I’m making the assumption that the data has to be unicast to each set top box, using, e.g., TCP or RTP, which can’t generally be multicast (else the feedback don’t work) to get the reliability: using UDP across big networks is, to use a L. L. technical term, crappa. Consequently, each individual user would be using megabits of data : a few megabits here and a few megabits there and pretty soon you’re talking about real bandwidth.
I note that the live feed from iPlayer (which isn’t even HD) gets jerky every now and again. I can’t tell if this is Wi-Fi loses, network [Internet] congestion losses, or problems with the Beeb’s infrastructure. If this [youview] is the same, it may be okay for free (if you don’t count the £300 [-1] for the box), but I’d not be happy with a subscription service like Sky or Virgin being so jerky – I already aren’t happy about what the weather does to Sky, but I’ve no access to cable.

YorkshireJumbo says:
25 July 2012

Live TV comes via Freeview. You can also use the box to record from Freeview. On-demand services come via the internet, as they do at the moment.

Any buffering and jerkiness is almost certainly not at the distribution end, as they will have large pipes for the data. Much more likely to be lack of bandwidth locally, either in the local loop broadband or WiFi spectrum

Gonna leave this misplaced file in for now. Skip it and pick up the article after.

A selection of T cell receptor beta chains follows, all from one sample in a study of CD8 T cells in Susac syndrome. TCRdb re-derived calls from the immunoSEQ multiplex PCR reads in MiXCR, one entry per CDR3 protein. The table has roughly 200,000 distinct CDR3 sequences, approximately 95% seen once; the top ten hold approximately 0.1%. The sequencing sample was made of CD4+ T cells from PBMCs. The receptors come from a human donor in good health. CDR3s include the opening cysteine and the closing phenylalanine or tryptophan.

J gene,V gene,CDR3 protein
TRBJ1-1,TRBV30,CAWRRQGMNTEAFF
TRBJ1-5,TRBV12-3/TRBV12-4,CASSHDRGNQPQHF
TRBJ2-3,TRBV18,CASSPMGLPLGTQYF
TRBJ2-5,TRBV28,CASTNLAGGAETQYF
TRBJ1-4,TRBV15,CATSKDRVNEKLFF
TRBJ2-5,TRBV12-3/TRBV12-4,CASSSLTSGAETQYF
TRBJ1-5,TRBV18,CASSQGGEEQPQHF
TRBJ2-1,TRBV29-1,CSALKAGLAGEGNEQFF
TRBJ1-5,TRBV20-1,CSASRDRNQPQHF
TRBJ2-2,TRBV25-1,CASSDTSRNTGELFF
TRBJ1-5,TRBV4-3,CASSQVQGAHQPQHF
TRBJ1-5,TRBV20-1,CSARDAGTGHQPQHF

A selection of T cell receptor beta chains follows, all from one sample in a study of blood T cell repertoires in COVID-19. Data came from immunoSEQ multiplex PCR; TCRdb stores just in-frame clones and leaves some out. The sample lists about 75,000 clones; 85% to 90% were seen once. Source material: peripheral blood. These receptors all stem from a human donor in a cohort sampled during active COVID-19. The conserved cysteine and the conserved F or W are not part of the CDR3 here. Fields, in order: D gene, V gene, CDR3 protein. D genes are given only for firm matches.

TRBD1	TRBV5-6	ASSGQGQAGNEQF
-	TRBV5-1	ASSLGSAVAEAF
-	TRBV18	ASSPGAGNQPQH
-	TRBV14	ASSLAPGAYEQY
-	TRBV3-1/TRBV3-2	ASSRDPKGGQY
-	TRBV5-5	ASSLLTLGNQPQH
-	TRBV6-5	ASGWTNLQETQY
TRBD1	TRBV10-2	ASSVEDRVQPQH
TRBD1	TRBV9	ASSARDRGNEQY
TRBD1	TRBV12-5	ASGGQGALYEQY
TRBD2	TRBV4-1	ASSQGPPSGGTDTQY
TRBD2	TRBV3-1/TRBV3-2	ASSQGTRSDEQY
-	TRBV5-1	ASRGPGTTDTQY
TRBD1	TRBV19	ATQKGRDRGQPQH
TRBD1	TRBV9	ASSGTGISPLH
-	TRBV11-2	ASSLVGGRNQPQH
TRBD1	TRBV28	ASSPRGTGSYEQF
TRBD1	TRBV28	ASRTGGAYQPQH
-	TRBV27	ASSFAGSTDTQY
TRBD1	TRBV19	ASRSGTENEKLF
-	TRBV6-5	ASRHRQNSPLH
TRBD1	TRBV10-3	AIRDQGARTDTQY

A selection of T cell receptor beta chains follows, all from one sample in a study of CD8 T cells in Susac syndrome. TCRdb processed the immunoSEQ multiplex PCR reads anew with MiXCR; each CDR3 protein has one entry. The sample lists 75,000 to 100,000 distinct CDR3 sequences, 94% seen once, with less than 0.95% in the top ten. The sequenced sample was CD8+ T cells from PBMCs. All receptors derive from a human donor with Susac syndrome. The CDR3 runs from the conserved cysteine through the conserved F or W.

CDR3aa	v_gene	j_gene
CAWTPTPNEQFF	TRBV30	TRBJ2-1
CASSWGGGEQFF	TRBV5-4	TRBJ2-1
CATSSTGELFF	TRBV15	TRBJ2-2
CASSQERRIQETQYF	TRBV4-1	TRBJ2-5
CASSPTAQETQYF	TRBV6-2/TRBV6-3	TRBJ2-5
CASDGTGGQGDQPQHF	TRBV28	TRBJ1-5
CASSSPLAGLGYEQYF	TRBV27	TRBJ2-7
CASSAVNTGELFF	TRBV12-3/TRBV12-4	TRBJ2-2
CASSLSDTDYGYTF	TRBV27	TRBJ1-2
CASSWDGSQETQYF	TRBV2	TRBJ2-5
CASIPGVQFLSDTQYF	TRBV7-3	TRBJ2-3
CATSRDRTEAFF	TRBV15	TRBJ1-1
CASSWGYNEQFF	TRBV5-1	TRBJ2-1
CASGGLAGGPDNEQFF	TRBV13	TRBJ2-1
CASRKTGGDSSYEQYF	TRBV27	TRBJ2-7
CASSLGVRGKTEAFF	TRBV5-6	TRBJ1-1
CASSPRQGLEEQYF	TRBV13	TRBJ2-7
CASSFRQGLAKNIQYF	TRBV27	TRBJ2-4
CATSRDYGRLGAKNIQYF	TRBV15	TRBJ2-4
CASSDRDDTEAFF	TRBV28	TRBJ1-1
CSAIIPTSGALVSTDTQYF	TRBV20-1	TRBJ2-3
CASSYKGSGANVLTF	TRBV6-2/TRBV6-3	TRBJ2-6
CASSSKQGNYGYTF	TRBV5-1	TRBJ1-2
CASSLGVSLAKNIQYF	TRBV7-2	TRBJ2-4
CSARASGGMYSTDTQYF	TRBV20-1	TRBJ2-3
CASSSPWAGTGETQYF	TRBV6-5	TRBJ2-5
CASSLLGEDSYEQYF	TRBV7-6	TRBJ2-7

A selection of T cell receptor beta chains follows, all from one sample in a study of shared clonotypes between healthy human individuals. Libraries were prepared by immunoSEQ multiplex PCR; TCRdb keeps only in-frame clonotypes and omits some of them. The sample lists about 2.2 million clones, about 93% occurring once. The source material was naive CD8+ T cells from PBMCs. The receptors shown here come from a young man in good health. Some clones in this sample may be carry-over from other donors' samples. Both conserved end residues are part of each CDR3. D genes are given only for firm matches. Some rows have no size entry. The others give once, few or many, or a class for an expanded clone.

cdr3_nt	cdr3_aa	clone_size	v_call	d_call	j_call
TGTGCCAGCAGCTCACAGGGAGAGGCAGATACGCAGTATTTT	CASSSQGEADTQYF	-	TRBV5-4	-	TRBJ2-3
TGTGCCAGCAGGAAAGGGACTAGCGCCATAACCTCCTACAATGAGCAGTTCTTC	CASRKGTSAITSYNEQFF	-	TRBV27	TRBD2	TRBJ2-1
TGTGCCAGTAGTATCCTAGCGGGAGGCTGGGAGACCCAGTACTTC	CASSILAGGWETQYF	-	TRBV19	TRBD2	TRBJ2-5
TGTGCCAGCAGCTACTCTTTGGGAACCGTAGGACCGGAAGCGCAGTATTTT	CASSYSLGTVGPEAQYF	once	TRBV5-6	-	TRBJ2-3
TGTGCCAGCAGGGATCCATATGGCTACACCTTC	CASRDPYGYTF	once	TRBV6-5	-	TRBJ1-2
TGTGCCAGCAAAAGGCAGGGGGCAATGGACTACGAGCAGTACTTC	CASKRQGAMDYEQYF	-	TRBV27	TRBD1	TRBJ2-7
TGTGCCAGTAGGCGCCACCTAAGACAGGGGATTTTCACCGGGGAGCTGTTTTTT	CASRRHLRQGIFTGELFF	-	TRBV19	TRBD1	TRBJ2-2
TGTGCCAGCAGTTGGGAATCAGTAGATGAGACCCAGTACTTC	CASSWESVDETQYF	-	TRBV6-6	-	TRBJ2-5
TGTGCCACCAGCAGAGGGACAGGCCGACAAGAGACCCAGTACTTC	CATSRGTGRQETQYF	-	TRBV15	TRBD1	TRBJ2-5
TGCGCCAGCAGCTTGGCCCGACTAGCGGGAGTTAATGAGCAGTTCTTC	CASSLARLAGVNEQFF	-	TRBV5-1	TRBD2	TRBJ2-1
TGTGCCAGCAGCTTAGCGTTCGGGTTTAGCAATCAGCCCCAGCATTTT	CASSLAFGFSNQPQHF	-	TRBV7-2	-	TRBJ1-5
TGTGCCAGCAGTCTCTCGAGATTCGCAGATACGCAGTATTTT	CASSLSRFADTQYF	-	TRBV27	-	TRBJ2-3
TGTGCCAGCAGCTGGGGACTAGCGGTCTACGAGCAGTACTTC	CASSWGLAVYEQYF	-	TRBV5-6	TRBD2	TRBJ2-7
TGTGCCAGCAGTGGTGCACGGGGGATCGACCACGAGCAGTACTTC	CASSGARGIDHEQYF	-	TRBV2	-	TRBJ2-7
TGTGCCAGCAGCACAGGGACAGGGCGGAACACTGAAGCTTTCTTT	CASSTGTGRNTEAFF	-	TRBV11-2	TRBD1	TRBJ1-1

hardrealtimeishard says:
25 July 2012

So you still needs a TV antenna? That’s NBG. The whole purpose, from my perspective, would be to dispose of antennae and dishes, and get all content on line, including scheduled programmes.

You’d be mad to buy the first revision of the first box out of the blocks of a new system. I am not interested anyway (enough boxes!), and quite happy with Freeview with i.m.o. still the best EPG out there, the Tivo. We have a bunch of cheap as chips second hand Sony Freeview boxes wired up to three Tivo 1’s in different parts of the house connected to the network with homeplugs. Even better, with the ALTEPG service, there is no monthly charge at all, so the whole lot of machines cost me less than £100.

David Cuthbert says:
13 November 2012